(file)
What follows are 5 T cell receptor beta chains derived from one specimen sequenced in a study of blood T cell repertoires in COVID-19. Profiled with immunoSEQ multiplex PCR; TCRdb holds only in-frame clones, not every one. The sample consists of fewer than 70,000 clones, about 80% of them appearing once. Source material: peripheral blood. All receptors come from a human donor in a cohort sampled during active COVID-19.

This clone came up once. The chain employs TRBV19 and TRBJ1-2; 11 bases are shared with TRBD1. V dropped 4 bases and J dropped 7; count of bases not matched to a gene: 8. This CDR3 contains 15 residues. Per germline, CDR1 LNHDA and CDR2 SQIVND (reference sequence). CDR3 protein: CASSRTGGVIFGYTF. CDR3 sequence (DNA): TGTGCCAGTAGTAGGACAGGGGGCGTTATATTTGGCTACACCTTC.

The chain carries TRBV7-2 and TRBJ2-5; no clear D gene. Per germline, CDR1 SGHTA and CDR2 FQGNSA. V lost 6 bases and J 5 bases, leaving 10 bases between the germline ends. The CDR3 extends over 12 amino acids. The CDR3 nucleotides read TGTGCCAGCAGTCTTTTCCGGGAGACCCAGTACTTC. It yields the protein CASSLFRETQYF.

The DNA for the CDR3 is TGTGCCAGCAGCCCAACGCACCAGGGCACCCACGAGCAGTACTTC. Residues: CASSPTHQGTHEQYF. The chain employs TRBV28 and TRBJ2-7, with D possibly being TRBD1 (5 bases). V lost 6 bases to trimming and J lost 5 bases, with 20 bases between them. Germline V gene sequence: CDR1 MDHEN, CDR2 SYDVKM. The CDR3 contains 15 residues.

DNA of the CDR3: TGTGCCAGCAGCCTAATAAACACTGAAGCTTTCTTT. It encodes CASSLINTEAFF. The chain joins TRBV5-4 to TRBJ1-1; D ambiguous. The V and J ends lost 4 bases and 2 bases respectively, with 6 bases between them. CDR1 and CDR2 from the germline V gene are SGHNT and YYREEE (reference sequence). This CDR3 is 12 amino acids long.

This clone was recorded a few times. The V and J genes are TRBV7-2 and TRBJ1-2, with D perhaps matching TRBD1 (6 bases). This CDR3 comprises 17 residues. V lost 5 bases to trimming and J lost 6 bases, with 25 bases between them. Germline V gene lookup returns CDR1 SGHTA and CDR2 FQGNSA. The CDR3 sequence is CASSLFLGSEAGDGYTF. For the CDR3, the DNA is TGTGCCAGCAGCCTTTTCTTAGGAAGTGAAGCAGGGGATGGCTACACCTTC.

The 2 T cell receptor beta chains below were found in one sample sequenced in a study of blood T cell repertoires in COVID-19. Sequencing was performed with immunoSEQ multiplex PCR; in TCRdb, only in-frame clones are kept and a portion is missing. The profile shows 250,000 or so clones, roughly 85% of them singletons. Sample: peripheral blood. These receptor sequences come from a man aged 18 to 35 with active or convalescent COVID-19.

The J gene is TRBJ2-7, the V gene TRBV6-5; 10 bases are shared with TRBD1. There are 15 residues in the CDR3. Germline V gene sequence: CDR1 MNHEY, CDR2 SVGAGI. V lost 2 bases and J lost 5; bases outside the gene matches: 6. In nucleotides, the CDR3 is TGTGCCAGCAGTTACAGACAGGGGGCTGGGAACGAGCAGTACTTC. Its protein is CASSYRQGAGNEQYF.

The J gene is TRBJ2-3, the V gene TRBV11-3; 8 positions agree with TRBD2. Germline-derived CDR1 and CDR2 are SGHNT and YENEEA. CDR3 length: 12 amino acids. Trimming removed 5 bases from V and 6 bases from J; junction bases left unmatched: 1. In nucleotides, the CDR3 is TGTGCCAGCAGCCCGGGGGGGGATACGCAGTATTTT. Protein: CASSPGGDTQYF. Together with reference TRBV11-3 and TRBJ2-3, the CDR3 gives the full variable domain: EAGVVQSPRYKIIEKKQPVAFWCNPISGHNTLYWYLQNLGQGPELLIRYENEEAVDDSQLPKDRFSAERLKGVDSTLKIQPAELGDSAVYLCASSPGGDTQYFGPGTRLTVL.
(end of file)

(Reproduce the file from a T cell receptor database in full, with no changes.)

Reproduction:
What follows are 5 T cell receptor beta chains derived from one specimen sequenced in a study of blood T cell repertoires in COVID-19. Profiled with immunoSEQ multiplex PCR; TCRdb holds only in-frame clones, not every one. The sample consists of fewer than 70,000 clones, about 80% of them appearing once. Source material: peripheral blood. All receptors come from a human donor in a cohort sampled during active COVID-19.

This clone came up once. The chain employs TRBV19 and TRBJ1-2; 11 bases are shared with TRBD1. V dropped 4 bases and J dropped 7; count of bases not matched to a gene: 8. This CDR3 contains 15 residues. Per germline, CDR1 LNHDA and CDR2 SQIVND (reference sequence). CDR3 protein: CASSRTGGVIFGYTF. CDR3 sequence (DNA): TGTGCCAGTAGTAGGACAGGGGGCGTTATATTTGGCTACACCTTC.

The chain carries TRBV7-2 and TRBJ2-5; no clear D gene. Per germline, CDR1 SGHTA and CDR2 FQGNSA. V lost 6 bases and J 5 bases, leaving 10 bases between the germline ends. The CDR3 extends over 12 amino acids. The CDR3 nucleotides read TGTGCCAGCAGTCTTTTCCGGGAGACCCAGTACTTC. It yields the protein CASSLFRETQYF.

The DNA for the CDR3 is TGTGCCAGCAGCCCAACGCACCAGGGCACCCACGAGCAGTACTTC. Residues: CASSPTHQGTHEQYF. The chain employs TRBV28 and TRBJ2-7, with D possibly being TRBD1 (5 bases). V lost 6 bases to trimming and J lost 5 bases, with 20 bases between them. Germline V gene sequence: CDR1 MDHEN, CDR2 SYDVKM. The CDR3 contains 15 residues.

DNA of the CDR3: TGTGCCAGCAGCCTAATAAACACTGAAGCTTTCTTT. It encodes CASSLINTEAFF. The chain joins TRBV5-4 to TRBJ1-1; D ambiguous. The V and J ends lost 4 bases and 2 bases respectively, with 6 bases between them. CDR1 and CDR2 from the germline V gene are SGHNT and YYREEE (reference sequence). This CDR3 is 12 amino acids long.

This clone was recorded a few times. The V and J genes are TRBV7-2 and TRBJ1-2, with D perhaps matching TRBD1 (6 bases). This CDR3 comprises 17 residues. V lost 5 bases to trimming and J lost 6 bases, with 25 bases between them. Germline V gene lookup returns CDR1 SGHTA and CDR2 FQGNSA. The CDR3 sequence is CASSLFLGSEAGDGYTF. For the CDR3, the DNA is TGTGCCAGCAGCCTTTTCTTAGGAAGTGAAGCAGGGGATGGCTACACCTTC.

The 2 T cell receptor beta chains below were found in one sample sequenced in a study of blood T cell repertoires in COVID-19. Sequencing was performed with immunoSEQ multiplex PCR; in TCRdb, only in-frame clones are kept and a portion is missing. The profile shows 250,000 or so clones, roughly 85% of them singletons. Sample: peripheral blood. These receptor sequences come from a man aged 18 to 35 with active or convalescent COVID-19.

The J gene is TRBJ2-7, the V gene TRBV6-5; 10 bases are shared with TRBD1. There are 15 residues in the CDR3. Germline V gene sequence: CDR1 MNHEY, CDR2 SVGAGI. V lost 2 bases and J lost 5; bases outside the gene matches: 6. In nucleotides, the CDR3 is TGTGCCAGCAGTTACAGACAGGGGGCTGGGAACGAGCAGTACTTC. Its protein is CASSYRQGAGNEQYF.

The J gene is TRBJ2-3, the V gene TRBV11-3; 8 positions agree with TRBD2. Germline-derived CDR1 and CDR2 are SGHNT and YENEEA. CDR3 length: 12 amino acids. Trimming removed 5 bases from V and 6 bases from J; junction bases left unmatched: 1. In nucleotides, the CDR3 is TGTGCCAGCAGCCCGGGGGGGGATACGCAGTATTTT. Protein: CASSPGGDTQYF. Together with reference TRBV11-3 and TRBJ2-3, the CDR3 gives the full variable domain: EAGVVQSPRYKIIEKKQPVAFWCNPISGHNTLYWYLQNLGQGPELLIRYENEEAVDDSQLPKDRFSAERLKGVDSTLKIQPAELGDSAVYLCASSPGGDTQYFGPGTRLTVL.